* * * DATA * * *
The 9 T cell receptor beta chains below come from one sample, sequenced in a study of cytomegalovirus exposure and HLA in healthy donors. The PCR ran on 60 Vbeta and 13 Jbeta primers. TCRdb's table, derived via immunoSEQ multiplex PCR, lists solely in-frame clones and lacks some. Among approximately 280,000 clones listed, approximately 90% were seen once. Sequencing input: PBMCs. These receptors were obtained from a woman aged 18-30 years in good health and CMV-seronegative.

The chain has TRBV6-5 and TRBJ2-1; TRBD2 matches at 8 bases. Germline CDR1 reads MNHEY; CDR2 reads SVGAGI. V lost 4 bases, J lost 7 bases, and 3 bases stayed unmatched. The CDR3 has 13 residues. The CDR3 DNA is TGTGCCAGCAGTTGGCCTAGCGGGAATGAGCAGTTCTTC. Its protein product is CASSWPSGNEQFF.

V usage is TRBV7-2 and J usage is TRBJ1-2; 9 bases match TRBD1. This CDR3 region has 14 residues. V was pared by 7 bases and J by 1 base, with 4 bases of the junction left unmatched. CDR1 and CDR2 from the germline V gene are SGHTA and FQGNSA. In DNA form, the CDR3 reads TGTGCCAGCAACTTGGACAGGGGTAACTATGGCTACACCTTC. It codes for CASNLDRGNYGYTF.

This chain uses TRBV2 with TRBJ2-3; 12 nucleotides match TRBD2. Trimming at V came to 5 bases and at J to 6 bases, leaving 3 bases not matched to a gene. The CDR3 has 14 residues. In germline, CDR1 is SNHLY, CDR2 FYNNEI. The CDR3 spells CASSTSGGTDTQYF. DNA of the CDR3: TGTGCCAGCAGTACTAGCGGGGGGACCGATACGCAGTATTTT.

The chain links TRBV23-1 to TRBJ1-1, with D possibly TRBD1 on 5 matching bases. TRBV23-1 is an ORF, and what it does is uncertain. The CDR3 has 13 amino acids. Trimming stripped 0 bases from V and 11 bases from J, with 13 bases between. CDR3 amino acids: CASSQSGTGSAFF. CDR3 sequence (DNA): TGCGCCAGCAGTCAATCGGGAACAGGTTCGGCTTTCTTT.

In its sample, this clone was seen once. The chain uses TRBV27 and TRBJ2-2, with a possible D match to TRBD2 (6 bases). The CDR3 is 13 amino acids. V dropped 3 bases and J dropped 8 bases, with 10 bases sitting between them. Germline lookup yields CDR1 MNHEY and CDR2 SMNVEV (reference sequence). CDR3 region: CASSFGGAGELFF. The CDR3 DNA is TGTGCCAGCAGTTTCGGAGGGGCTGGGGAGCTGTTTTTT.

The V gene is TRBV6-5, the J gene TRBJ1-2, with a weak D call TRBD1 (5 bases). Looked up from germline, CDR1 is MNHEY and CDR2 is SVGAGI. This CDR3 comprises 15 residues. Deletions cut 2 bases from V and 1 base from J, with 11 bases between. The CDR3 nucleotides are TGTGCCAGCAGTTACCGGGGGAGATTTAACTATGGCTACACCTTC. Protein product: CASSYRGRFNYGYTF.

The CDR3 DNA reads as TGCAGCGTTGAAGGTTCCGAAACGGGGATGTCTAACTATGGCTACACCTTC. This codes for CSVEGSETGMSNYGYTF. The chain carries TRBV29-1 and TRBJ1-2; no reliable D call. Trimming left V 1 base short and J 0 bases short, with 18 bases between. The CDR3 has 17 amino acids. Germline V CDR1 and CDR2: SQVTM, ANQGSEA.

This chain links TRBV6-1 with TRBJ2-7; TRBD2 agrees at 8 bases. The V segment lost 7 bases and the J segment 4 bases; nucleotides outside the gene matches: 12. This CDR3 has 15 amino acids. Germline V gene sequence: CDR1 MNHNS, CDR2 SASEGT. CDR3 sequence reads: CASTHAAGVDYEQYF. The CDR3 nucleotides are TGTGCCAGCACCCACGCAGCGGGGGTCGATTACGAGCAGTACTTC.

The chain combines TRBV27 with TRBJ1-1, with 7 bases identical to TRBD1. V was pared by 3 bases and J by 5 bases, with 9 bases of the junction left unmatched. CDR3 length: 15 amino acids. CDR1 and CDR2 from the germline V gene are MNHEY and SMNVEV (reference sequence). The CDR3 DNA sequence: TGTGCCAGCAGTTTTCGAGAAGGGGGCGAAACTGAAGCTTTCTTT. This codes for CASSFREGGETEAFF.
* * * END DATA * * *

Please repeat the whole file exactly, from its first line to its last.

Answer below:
The 9 T cell receptor beta chains below come from one sample, sequenced in a study of cytomegalovirus exposure and HLA in healthy donors. The PCR ran on 60 Vbeta and 13 Jbeta primers. TCRdb's table, derived via immunoSEQ multiplex PCR, lists solely in-frame clones and lacks some. Among approximately 280,000 clones listed, approximately 90% were seen once. Sequencing input: PBMCs. These receptors were obtained from a woman aged 18-30 years in good health and CMV-seronegative.

The chain has TRBV6-5 and TRBJ2-1; TRBD2 matches at 8 bases. Germline CDR1 reads MNHEY; CDR2 reads SVGAGI. V lost 4 bases, J lost 7 bases, and 3 bases stayed unmatched. The CDR3 has 13 residues. The CDR3 DNA is TGTGCCAGCAGTTGGCCTAGCGGGAATGAGCAGTTCTTC. Its protein product is CASSWPSGNEQFF.

V usage is TRBV7-2 and J usage is TRBJ1-2; 9 bases match TRBD1. This CDR3 region has 14 residues. V was pared by 7 bases and J by 1 base, with 4 bases of the junction left unmatched. CDR1 and CDR2 from the germline V gene are SGHTA and FQGNSA. In DNA form, the CDR3 reads TGTGCCAGCAACTTGGACAGGGGTAACTATGGCTACACCTTC. It codes for CASNLDRGNYGYTF.

This chain uses TRBV2 with TRBJ2-3; 12 nucleotides match TRBD2. Trimming at V came to 5 bases and at J to 6 bases, leaving 3 bases not matched to a gene. The CDR3 has 14 residues. In germline, CDR1 is SNHLY, CDR2 FYNNEI. The CDR3 spells CASSTSGGTDTQYF. DNA of the CDR3: TGTGCCAGCAGTACTAGCGGGGGGACCGATACGCAGTATTTT.

The chain links TRBV23-1 to TRBJ1-1, with D possibly TRBD1 on 5 matching bases. TRBV23-1 is an ORF, and what it does is uncertain. The CDR3 has 13 amino acids. Trimming stripped 0 bases from V and 11 bases from J, with 13 bases between. CDR3 amino acids: CASSQSGTGSAFF. CDR3 sequence (DNA): TGCGCCAGCAGTCAATCGGGAACAGGTTCGGCTTTCTTT.

In its sample, this clone was seen once. The chain uses TRBV27 and TRBJ2-2, with a possible D match to TRBD2 (6 bases). The CDR3 is 13 amino acids. V dropped 3 bases and J dropped 8 bases, with 10 bases sitting between them. Germline lookup yields CDR1 MNHEY and CDR2 SMNVEV (reference sequence). CDR3 region: CASSFGGAGELFF. The CDR3 DNA is TGTGCCAGCAGTTTCGGAGGGGCTGGGGAGCTGTTTTTT.

The V gene is TRBV6-5, the J gene TRBJ1-2, with a weak D call TRBD1 (5 bases). Looked up from germline, CDR1 is MNHEY and CDR2 is SVGAGI. This CDR3 comprises 15 residues. Deletions cut 2 bases from V and 1 base from J, with 11 bases between. The CDR3 nucleotides are TGTGCCAGCAGTTACCGGGGGAGATTTAACTATGGCTACACCTTC. Protein product: CASSYRGRFNYGYTF.

The CDR3 DNA reads as TGCAGCGTTGAAGGTTCCGAAACGGGGATGTCTAACTATGGCTACACCTTC. This codes for CSVEGSETGMSNYGYTF. The chain carries TRBV29-1 and TRBJ1-2; no reliable D call. Trimming left V 1 base short and J 0 bases short, with 18 bases between. The CDR3 has 17 amino acids. Germline V CDR1 and CDR2: SQVTM, ANQGSEA.

This chain links TRBV6-1 with TRBJ2-7; TRBD2 agrees at 8 bases. The V segment lost 7 bases and the J segment 4 bases; nucleotides outside the gene matches: 12. This CDR3 has 15 amino acids. Germline V gene sequence: CDR1 MNHNS, CDR2 SASEGT. CDR3 sequence reads: CASTHAAGVDYEQYF. The CDR3 nucleotides are TGTGCCAGCACCCACGCAGCGGGGGTCGATTACGAGCAGTACTTC.

The chain combines TRBV27 with TRBJ1-1, with 7 bases identical to TRBD1. V was pared by 3 bases and J by 5 bases, with 9 bases of the junction left unmatched. CDR3 length: 15 amino acids. CDR1 and CDR2 from the germline V gene are MNHEY and SMNVEV (reference sequence). The CDR3 DNA sequence: TGTGCCAGCAGTTTTCGAGAAGGGGGCGAAACTGAAGCTTTCTTT. This codes for CASSFREGGETEAFF.